Monday, 8 February 2016

Save Our Libraries

I've had a crazy busy week.  My debut novel, More of Me, has been pushed into the world with a lot more ease than my babies were. Kind Of. The gestation period was considerably longer but the delivery a whole lot less painful. In fact, it was kind of wonderful. My friends and family ensured I had two sellout book launches and my publicists at Usborne have been shouting about my book from the rooftops. I've had some amazing reviews , so much so I can barely believe it's all happening. So, to ground myself firmly back on earth,  you'll be pleased to know I am  not going to talk about my book.

  If you want to read about the launch it's all here  but first...

Monday, 1 February 2016


By Candy Gourlay

So it's February now. How's it going?  Written any books lately?

It's such a struggle. I sit down to work, my good intentions shining, and what do I do? I interrupt myself. I make another cup of coffee (that I'm going to allow to go cold anyway). I go to the bathroom (even though I've already had a wee ... but why not go again, just in case?). I glance at my phone for messages (and spend the next hour or five answering texts and scrolling through Facebook). I read a passage from the book I'm currently reading (and end up reading for the rest of the morning or even, day).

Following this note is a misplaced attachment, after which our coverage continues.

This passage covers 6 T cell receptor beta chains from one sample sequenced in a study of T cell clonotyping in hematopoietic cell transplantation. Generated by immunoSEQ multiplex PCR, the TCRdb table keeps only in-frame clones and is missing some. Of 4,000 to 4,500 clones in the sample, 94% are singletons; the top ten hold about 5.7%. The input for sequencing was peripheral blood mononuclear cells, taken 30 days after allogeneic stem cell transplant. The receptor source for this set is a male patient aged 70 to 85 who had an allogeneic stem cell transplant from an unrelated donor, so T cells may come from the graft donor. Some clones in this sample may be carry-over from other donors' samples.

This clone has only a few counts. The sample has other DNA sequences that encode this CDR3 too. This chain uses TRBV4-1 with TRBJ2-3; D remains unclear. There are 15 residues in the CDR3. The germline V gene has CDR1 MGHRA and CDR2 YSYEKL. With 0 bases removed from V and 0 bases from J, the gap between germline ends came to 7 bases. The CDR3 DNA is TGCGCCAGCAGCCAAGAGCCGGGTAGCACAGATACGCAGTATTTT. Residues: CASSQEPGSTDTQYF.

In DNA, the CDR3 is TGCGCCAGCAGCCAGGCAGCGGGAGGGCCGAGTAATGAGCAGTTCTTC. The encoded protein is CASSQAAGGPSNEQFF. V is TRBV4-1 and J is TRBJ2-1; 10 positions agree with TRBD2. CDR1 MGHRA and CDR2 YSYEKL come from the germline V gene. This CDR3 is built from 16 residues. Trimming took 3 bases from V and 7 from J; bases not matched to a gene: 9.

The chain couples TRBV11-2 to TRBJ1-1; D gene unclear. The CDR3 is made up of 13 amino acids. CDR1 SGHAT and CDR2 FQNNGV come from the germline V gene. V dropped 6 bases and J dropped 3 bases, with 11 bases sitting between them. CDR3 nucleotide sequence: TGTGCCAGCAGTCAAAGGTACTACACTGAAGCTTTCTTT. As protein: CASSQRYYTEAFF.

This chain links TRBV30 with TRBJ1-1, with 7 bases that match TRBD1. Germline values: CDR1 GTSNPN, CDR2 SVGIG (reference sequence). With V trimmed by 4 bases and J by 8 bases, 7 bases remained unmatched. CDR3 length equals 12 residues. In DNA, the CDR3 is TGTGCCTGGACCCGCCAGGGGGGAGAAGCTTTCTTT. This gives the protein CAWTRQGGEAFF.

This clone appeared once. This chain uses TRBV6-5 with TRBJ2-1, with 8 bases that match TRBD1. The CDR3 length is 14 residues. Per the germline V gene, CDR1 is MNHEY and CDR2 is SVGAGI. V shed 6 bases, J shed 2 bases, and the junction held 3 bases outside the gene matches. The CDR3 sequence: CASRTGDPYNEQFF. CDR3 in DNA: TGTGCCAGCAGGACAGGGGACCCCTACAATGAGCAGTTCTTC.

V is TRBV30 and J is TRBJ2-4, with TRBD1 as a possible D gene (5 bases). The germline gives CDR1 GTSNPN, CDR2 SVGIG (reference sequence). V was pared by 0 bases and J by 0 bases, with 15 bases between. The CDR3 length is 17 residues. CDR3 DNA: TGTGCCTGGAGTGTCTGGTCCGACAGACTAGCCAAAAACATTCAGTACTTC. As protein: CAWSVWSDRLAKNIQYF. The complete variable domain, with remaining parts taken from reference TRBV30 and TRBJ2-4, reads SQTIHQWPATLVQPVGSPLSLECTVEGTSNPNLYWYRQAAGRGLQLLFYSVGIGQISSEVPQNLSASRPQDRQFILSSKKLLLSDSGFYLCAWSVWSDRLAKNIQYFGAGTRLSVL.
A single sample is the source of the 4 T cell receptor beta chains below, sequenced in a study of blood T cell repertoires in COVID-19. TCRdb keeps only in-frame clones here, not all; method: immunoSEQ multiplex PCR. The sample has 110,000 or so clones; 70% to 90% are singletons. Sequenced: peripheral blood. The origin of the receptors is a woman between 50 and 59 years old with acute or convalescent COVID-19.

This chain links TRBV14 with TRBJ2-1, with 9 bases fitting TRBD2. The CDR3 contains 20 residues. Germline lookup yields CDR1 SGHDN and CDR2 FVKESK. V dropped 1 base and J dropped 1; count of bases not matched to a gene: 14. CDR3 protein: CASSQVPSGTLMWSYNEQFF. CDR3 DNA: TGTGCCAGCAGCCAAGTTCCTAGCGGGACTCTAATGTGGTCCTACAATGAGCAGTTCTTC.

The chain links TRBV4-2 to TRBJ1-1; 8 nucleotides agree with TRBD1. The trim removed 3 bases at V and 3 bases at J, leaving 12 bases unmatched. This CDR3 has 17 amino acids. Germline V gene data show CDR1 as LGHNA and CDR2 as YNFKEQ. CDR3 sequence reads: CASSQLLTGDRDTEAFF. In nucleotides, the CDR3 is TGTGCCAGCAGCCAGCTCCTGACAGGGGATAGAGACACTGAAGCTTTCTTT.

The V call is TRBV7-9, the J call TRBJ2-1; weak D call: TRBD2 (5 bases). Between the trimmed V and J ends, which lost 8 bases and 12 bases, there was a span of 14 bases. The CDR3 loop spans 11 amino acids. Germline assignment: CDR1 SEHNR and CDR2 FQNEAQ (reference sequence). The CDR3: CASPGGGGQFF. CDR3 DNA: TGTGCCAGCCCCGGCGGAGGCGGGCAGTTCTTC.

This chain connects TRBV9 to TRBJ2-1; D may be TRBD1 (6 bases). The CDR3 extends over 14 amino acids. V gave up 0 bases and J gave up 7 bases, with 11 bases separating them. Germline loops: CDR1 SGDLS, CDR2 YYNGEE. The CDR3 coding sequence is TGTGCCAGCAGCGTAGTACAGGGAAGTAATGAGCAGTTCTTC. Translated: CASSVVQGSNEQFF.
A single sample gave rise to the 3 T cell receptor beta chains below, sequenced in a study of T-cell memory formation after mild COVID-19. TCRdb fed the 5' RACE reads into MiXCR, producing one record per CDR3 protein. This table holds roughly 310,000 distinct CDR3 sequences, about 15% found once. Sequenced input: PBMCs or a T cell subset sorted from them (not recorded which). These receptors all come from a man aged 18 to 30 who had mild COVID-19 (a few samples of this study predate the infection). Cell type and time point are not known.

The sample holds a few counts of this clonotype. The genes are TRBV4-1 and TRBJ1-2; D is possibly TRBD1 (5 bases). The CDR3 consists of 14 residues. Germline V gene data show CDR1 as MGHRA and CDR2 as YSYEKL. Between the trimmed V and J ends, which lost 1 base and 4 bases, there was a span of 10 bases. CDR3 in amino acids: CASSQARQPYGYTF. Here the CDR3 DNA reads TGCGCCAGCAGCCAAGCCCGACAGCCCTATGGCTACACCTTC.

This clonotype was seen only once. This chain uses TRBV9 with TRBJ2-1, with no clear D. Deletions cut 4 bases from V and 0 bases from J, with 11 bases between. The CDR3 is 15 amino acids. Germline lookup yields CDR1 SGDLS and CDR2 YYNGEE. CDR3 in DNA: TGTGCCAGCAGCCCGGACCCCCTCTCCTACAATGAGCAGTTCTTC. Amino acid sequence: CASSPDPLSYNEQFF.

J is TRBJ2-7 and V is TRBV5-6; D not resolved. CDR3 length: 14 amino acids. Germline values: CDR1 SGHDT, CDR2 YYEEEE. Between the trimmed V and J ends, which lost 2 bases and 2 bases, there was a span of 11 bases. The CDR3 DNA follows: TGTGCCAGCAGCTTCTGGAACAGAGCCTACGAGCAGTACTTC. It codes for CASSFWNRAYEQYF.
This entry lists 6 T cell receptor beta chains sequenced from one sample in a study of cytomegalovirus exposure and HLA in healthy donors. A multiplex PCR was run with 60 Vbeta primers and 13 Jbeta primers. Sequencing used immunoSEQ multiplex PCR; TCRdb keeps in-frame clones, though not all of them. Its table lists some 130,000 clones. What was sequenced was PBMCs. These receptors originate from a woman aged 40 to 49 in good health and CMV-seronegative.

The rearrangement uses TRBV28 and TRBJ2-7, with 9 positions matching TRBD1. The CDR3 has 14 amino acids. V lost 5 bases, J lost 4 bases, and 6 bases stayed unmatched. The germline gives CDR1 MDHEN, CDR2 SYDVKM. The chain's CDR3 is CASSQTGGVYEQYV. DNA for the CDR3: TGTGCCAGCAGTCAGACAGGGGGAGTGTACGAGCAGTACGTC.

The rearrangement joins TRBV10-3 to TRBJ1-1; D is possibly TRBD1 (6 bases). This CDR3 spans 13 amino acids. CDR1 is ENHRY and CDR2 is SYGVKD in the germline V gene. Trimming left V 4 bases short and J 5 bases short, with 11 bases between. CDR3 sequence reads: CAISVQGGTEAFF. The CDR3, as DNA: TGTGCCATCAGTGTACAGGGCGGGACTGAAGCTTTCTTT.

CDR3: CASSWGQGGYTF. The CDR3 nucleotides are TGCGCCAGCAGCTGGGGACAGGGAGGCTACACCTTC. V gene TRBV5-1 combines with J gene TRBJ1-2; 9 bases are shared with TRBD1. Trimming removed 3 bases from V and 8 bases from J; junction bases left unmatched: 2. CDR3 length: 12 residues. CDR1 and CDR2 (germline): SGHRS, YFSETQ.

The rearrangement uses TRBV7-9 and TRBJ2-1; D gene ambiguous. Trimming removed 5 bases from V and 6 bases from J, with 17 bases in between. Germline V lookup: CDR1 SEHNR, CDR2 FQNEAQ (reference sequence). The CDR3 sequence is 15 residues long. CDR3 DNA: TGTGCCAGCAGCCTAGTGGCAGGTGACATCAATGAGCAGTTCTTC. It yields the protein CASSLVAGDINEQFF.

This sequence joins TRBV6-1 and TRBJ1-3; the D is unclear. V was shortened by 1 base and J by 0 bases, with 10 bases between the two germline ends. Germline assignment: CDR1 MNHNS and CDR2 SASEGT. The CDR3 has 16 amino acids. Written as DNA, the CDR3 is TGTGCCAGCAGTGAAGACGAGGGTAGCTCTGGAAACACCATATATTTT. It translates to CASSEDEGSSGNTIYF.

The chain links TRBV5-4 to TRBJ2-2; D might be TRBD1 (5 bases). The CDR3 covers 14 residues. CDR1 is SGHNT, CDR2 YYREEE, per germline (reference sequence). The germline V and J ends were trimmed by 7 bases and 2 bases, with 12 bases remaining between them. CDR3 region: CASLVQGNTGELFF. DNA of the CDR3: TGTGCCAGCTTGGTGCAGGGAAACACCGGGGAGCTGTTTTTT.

Why? Why do I do it? Why do I interrupt myself like this?

Monday, 25 January 2016

Notes from the Critique Group - Writers' Tics Uncovered.

by Maureen Lynas

One of the great things about attending a crit group is realising that you and other writers have ‘tics’ in common. By helping to identify them together you can help each other to remove them and improve your writing.

Here are two tics that came up during our latest crit session.

Metaphors and similes.

Simile: a figure of speech involving the comparison of one thing with another thing of a different kind, used to make a description more emphatic or vivid.
Beware the cliché - as brave as a lion 
Beware The Blackadder Syndrome - This place stinks like a pair of armoured trousers after the Hundred Years War – unless you are Ben Elton, Richard Curtis or another genius of comedy.

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